At Frelimo’s 5th Congress in July 1989, Marxism-Leninism was officially abandoned as the party ideology and the principle of negotiations with Renamo was also accepted. Meanwhile, throughout the middle months of the year, Kenyan President Daniel arap Moi and President Robert Mugabe of Zimbabwe facilitated talks between Renamo and the church leaders in Nairobi. In August, the government and Renamo used this forum to outline their conditions for further dialogue. In the event, these declarations highlighted how far there was still to go before direct negotiations would be possible. Nevertheless, they indicated how a measure of will to end the war now existed on both sides.
Nairobi 1989 - Renamo at the crossroads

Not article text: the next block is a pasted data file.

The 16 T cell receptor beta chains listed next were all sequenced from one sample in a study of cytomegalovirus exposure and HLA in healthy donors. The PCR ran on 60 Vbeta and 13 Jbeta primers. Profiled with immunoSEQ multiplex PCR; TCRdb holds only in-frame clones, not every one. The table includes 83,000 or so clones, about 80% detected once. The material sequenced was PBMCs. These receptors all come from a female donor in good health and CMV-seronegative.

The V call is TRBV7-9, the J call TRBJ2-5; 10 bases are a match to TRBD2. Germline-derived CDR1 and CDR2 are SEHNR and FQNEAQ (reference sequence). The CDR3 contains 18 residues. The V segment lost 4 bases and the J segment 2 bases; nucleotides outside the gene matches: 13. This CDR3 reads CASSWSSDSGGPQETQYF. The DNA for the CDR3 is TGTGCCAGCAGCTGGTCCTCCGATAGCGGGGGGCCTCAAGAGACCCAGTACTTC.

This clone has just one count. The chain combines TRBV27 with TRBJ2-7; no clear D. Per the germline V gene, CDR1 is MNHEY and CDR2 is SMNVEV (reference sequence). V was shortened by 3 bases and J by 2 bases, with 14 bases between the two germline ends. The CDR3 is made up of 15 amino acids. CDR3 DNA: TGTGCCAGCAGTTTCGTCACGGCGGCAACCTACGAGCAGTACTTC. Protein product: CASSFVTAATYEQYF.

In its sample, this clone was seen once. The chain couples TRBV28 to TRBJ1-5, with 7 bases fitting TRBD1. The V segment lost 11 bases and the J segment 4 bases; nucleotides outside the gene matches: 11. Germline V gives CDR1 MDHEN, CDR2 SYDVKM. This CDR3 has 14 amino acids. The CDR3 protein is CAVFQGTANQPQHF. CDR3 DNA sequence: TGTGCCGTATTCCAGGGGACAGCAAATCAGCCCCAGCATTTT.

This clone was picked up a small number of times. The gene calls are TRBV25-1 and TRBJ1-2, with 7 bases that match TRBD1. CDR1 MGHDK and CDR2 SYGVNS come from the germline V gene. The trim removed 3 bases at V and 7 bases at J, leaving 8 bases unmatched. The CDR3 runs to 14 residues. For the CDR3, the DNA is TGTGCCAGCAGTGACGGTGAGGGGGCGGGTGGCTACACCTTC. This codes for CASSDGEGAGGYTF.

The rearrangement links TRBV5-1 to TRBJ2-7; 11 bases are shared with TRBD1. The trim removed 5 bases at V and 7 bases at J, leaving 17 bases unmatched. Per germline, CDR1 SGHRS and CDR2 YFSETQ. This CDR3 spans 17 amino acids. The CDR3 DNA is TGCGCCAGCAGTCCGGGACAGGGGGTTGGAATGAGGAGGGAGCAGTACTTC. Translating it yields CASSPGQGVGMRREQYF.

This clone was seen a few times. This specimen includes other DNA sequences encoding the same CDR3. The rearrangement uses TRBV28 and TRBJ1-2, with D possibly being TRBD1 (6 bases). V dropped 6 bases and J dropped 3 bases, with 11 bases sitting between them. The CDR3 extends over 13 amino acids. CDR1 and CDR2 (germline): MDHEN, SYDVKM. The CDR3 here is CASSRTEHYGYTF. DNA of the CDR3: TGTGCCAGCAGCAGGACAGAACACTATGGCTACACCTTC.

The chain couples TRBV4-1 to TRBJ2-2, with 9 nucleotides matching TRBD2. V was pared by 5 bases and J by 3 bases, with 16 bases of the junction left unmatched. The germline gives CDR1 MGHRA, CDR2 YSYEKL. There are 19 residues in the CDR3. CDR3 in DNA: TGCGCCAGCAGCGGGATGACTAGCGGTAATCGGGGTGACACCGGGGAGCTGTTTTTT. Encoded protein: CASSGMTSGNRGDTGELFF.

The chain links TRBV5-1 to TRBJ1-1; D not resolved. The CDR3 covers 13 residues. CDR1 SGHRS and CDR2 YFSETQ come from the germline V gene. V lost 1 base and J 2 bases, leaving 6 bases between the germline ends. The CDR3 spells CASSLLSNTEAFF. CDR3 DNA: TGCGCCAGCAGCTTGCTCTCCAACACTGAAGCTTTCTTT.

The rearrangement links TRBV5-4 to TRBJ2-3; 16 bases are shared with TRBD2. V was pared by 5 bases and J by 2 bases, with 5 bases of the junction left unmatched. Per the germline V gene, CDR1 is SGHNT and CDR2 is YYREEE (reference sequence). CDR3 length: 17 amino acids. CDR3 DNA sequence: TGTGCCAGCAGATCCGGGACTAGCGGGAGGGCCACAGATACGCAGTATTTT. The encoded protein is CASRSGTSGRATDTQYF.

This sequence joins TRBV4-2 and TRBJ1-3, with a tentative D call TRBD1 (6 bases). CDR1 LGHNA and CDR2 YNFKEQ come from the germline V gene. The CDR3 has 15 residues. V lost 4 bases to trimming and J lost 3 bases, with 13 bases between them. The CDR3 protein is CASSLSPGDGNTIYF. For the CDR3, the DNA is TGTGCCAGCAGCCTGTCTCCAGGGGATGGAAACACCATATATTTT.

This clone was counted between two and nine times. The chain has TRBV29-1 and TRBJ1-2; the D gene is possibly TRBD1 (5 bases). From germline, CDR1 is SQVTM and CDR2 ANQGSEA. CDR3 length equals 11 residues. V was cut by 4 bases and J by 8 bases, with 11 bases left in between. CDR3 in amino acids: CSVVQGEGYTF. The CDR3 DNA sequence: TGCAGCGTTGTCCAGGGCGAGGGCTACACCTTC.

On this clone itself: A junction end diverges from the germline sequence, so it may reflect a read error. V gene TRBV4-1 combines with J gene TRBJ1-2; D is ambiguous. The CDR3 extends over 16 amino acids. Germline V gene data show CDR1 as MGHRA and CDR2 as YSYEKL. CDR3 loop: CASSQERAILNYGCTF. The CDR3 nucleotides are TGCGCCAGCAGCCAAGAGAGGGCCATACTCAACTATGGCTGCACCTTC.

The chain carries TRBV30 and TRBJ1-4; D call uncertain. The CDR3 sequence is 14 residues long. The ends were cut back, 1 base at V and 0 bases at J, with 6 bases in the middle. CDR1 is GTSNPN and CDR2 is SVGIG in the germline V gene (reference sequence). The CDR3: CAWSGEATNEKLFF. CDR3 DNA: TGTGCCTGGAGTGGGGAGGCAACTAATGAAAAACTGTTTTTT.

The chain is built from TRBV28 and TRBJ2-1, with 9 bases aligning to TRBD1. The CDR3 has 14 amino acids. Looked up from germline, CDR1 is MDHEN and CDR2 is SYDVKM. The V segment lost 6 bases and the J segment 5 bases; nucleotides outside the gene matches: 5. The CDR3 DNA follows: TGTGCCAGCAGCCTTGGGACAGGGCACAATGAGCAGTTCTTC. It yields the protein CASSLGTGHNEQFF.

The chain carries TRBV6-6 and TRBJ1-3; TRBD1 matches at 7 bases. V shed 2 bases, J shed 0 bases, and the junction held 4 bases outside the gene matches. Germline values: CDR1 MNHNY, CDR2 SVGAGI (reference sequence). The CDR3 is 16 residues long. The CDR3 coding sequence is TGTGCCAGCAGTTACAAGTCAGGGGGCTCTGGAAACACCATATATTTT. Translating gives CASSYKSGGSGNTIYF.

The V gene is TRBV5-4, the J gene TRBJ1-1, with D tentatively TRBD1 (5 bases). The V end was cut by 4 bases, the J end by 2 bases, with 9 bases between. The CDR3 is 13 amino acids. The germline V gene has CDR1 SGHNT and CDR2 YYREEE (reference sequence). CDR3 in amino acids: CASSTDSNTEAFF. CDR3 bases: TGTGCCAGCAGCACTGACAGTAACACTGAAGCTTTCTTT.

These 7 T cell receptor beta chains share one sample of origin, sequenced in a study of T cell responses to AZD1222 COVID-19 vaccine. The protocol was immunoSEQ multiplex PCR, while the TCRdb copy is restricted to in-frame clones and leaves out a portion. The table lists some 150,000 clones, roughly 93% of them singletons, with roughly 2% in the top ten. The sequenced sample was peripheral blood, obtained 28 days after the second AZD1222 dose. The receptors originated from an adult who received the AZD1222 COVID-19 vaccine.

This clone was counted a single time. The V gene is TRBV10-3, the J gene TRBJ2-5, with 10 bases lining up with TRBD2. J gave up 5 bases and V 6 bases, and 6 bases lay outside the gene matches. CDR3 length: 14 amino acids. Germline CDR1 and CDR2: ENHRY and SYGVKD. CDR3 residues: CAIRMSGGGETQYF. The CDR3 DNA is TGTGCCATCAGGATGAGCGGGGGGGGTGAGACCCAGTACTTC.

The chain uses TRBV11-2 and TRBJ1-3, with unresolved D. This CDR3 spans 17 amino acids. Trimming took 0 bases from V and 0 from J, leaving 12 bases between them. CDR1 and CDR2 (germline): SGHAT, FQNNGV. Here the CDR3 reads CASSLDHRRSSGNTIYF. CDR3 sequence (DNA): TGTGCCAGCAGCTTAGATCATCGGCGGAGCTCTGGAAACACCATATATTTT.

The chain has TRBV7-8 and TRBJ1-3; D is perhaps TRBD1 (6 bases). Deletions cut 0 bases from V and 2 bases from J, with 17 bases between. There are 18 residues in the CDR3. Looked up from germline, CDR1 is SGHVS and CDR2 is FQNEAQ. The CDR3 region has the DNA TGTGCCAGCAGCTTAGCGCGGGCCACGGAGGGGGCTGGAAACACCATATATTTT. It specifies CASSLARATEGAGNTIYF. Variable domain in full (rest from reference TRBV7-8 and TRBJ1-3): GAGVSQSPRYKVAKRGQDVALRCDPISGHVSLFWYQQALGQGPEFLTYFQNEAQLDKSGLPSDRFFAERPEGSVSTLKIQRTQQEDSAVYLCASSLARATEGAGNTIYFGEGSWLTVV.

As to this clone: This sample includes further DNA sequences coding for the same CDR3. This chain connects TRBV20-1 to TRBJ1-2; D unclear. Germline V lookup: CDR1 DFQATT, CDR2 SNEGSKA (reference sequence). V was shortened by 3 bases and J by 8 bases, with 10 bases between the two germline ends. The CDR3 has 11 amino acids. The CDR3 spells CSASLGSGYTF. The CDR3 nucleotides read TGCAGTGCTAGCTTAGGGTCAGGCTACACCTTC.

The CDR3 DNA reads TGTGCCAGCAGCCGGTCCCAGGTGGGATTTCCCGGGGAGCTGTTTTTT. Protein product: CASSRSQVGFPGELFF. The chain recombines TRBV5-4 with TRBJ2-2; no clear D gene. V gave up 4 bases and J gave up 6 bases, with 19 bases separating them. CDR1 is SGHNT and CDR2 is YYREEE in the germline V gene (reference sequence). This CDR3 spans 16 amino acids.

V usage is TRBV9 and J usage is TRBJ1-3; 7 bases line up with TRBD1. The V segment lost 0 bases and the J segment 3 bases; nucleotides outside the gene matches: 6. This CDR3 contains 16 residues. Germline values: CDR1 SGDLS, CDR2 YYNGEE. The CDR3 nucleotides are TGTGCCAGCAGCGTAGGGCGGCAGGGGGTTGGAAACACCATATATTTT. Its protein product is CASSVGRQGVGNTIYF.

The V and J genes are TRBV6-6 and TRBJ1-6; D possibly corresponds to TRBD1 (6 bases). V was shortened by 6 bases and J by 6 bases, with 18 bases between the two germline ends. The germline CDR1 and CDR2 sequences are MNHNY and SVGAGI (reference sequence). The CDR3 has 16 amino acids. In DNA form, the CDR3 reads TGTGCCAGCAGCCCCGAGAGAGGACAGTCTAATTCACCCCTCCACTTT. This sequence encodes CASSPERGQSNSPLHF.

After years of guerrilla warfare, Renamo was poorly prepared for civilian life and for the transition to parliamentary politics. Its major challenge was to transform itself from a purely military organisation into a viable political party. To achieve this, the rebels needed to develop a coherent ideology as well as an organisational structure to explain their views. Renamo's political pronouncements had hitherto been couched in blunt anti-Marxist, pro-capitalist, pro-democracy terms, but its capacity to debate these issues was very limited. Moreover, in exchange for offering Frelimo the benefits of peace, Renamo needed guarantees of security and financial assistance before it would give up fighting.